Gov. Phil Murphy’s administration reversed a change made by Chris Christie to New Jersey’s pension system that would have forced state and local governments to pay hundreds of millions of dollars more into the ailing pension system next year.
Acting Treasurer Elizabeth Muoio announced Thursday that she would roll back the Christie administration’s decision to lower the expected rate of return on the state’s pension investments from 7.65 percent to seven percent. Muoio said Christie’s rate cut, announced weeks before he left office, caused “undue stress” on local governments that would have had to pay roughly $400 million more in pension contributions in the next fiscal year.
Muoio said she will instead phase in the rate cut over five years.
Muoio’s accounting move also saves the state from paying an additional $234 million into the pension fund for the fiscal year starting in July. Murphy is set to unveil his first proposed state budget on March 13.
“The path we’ve laid out takes into account the alarms that were sounded late last year when the state took the widely unprecedented step of lowering the rate so precipitously,” Muoio said in a statement.
The pension system—one of the worst funded in the nation and the biggest financial problem facing Murphy’s administration—has $75 billion, and the state invests the money it is not paying out to retirees.
The pension system is funded by workers’ contributions, payments from state and local governments and investment gains. On paper, cutting the assumed rate of return lowers the amount of money expected to go into the pension system from its investments. That theoretically sets off a chain reaction that would have increased the pension’s unfunded liability by several hundred million dollars.
Murphy’s campaign said he would continue the 10-year ramp Christie and Democrats have been following to reach full pension payments by fiscal year 2023, meaning he would pay only 60 percent of the actuarially determined contribution in his first year in office. The full state contribution would have gone up by $390 million as a result of Christie’s rate cut, but the state was expected to pay $234 million, or 60 percent, of that total increase before Muoio’s accounting change.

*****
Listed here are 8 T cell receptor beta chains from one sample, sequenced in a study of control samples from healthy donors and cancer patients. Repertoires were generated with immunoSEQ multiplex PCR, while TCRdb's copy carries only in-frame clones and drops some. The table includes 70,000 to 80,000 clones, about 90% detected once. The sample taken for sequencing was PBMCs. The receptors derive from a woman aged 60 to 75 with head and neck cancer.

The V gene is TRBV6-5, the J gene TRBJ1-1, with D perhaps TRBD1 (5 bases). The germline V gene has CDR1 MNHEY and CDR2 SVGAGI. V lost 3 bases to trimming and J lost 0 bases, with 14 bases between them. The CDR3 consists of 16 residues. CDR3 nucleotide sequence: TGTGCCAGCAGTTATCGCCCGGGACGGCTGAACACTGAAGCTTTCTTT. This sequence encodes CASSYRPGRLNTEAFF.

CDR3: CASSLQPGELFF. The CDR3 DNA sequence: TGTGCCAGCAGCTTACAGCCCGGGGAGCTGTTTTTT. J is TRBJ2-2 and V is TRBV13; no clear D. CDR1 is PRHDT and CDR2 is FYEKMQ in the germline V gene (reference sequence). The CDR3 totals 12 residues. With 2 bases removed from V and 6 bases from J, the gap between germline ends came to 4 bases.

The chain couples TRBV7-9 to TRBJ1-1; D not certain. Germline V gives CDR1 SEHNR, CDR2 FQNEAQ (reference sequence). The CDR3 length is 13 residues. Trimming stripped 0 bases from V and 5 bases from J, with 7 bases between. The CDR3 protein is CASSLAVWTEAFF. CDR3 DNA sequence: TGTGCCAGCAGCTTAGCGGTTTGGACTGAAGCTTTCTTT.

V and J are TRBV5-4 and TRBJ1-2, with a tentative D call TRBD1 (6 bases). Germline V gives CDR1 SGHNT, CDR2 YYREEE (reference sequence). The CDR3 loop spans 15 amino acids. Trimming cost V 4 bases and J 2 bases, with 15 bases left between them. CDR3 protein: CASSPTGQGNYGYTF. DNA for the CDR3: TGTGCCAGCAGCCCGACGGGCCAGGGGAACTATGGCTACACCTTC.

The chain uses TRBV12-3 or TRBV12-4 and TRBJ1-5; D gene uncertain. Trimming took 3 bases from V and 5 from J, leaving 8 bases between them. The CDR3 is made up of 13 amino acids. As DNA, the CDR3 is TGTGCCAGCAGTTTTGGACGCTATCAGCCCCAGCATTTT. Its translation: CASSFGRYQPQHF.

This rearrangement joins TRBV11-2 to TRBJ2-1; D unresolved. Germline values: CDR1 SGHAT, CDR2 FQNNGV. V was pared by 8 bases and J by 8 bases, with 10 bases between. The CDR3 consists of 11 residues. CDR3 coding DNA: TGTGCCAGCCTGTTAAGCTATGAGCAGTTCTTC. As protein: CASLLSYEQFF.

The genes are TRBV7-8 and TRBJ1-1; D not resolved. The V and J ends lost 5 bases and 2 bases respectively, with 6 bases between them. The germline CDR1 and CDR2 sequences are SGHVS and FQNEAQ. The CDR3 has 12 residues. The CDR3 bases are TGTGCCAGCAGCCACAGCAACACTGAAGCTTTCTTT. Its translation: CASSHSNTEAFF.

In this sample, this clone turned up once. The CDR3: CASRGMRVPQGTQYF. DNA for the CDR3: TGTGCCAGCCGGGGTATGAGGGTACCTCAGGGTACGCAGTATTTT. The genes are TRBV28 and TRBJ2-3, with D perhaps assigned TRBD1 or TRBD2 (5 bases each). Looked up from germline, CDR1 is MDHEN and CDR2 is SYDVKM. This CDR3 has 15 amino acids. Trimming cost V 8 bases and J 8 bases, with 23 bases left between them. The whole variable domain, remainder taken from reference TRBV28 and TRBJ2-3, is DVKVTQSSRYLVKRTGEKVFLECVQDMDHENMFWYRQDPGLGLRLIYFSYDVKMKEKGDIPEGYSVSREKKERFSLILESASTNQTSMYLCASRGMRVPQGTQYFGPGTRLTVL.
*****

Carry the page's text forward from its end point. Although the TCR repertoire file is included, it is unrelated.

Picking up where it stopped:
In December, a spokesman for Murphy accused Christie of “playing politics with the pension fund by rushing this decision at the 11th hour,” when the rate cut was announced.
Murphy campaigned on a promise to ramp up to full funding of the state’s cash-starved pension system, which is one of the most troubled in the nation with nearly $90 billion in unfunded liabilities, according to a report released in December by a Christie-appointed commission.
“It’s incredibly hypocritical for the Murphy administration to say it will fully fund the pension system and then lower the bar with rosy predictions on its health,” Assemblyman Edward Thomson (R-Monmouth) said in a statement Friday. “The goal is to fully fund the pension system as quickly as possible, not kick the can farther down the road.”
Under Muoio’s changes, the assumed rate will be 7.5 percent for the fiscal year 2019, which starts in July, and fiscal year 2020. The drop from 7.65 percent to 7.5 percent will cost the state an additional $52 million and local employers $91 million, Treasury spokeswoman Jennifer Sciortino said.
The rate will then drop to 7.3 percent in fiscal years 2021 and 2022, before reaching seven percent in fiscal year 2023.
Mike Cerra, the assistant executive director of the New Jersey League of Municipalities, said local governments would have struggled to find the estimated $400 million in 2019 if the rate fell from 7.65 percent to seven percent all at once.
“It would have led to significant service cuts across the board,” he said Friday. “To phase it in over five years is a responsible thing.”